Lavoisier classified elements into metals and nonmetals. This classification was based on certain distinctive physical properties such as hardness, malleability and luster. On the basis of these properties, sodium and lead were classed together as belonging to the group of metals.
- Hardness, malleability and luster were found to be the only common properties of sodium and lead, otherwise the two elements were entirely different.
- In such a classification there was no place for elements with properties resembling those of metals as well as nonmetals.
There fore, Lavoisier’s classification was found to be inadequate.
Law of triads In 1817, German chemist Johann Dobereginer classified elements having similar chemical properties into groups of three. These groups were called triads. He proposed a law known as Dobereiner’s law of triads. According to this law, when elements are arranged in the order of increasing atomic mass in a triad, the atomic mass of the middle element was found to be approximately equal to the arithmetic mean of the atomic masses of the other two elements.
|Set I||Set II||Set-III|
|Element||Atomic mass||Element||Atomic mass||Element||Atomic mass|
|Average of the atomic masses of calcium and barium||Average of the atomic masses of lithium and potassium||Average of the atomic masses of chlorine and iodine|
|Atomic mass of strontium = 87.5||Atomic mass of sodium = 23||Atomic mass of bromine = 80|
The classification of elements into triads was very successful in predicting the atomic mass and properties of the middle element. Further, this classification showed that there exists some relationship between the properties of elements and their atomic masses. This paved the way for future attempts at classification of elements.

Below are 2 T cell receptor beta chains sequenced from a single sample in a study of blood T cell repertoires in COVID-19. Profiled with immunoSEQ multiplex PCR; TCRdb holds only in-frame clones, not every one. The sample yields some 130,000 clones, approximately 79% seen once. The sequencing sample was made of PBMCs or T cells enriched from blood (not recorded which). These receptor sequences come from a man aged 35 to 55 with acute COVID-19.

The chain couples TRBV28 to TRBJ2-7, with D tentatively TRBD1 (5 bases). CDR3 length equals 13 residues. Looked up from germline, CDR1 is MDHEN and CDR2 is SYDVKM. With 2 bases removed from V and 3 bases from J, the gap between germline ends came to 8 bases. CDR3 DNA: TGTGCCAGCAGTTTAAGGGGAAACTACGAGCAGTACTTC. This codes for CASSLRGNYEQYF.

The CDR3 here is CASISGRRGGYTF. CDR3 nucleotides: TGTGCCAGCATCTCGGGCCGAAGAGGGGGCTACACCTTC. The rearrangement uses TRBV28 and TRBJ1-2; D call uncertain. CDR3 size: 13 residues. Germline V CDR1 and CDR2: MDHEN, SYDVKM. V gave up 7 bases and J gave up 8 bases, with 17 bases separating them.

Limitation : All the elements could not be grouped into triads.
Law of octaves In 1864, John Newlands, and English chemist, showed that when elements are arranged in the order of their increasing atomic masses, the eighth element, starting from a given element, was a kind of repetition of the first one, like the eighth note in an octave of music, i.e.,
sa re ga ma pa dha ni sa,
where the first and the eighth note are same.
A part of Newlands’ classification is given below where the figures under the symbols show the atomic masses
|Octaves of music and Newlands’ arrangement of elements|
|Newlands’s arrangement of elements with atomic masses
|Co and Ni
58.93 and 58.71
|Ce and La
140.12 and 138.91
Starting from lithium (Li) the eight element is sodium (Na). The eight element starting from sodium is potassium. The properties of lithium, sodium and potassium are similar. The properties of beryllium, magnesium and calcium are similar too.
- This law worked well for lighter elements (up to calcium), but it could not be applied to heavier ones (elements of higher atomic masses) because starting from calcium every eight element was found to have properties different from those of the first element.
- Newlands emphatically said that only 56 elements do exist in nature and no more element is likely to be discovered in future. But this concept was later on found to be untrue with the discovery of many new elements which defined the law of octaves.
- In arranging elements in the form of a table, Newlands clubbed two elements together at the same place and in the same column. Not only this, he also placed some dissimilar elements in the same column. For example, cobalt (Co) and nickel (Ni) were clubbed together in the column of fluorine (F), chlorine (Cl) and bromine (Br) (under sa/do). We know that cobalt and nickel have properties entirely different from those of fluorine, chlorine and bromine. It is also known that cobalt and nickel have properties similar to those of iron. But iron (Fe) was placed in a column (under ni/ti) different from the column of cobalt and nickel.
However, this law support to the idea that the properties of elements depend upon the atomic masses. It also showed that the properties of elements are repeated after a certain interval, i.e., the properties of elements are periodic in nature.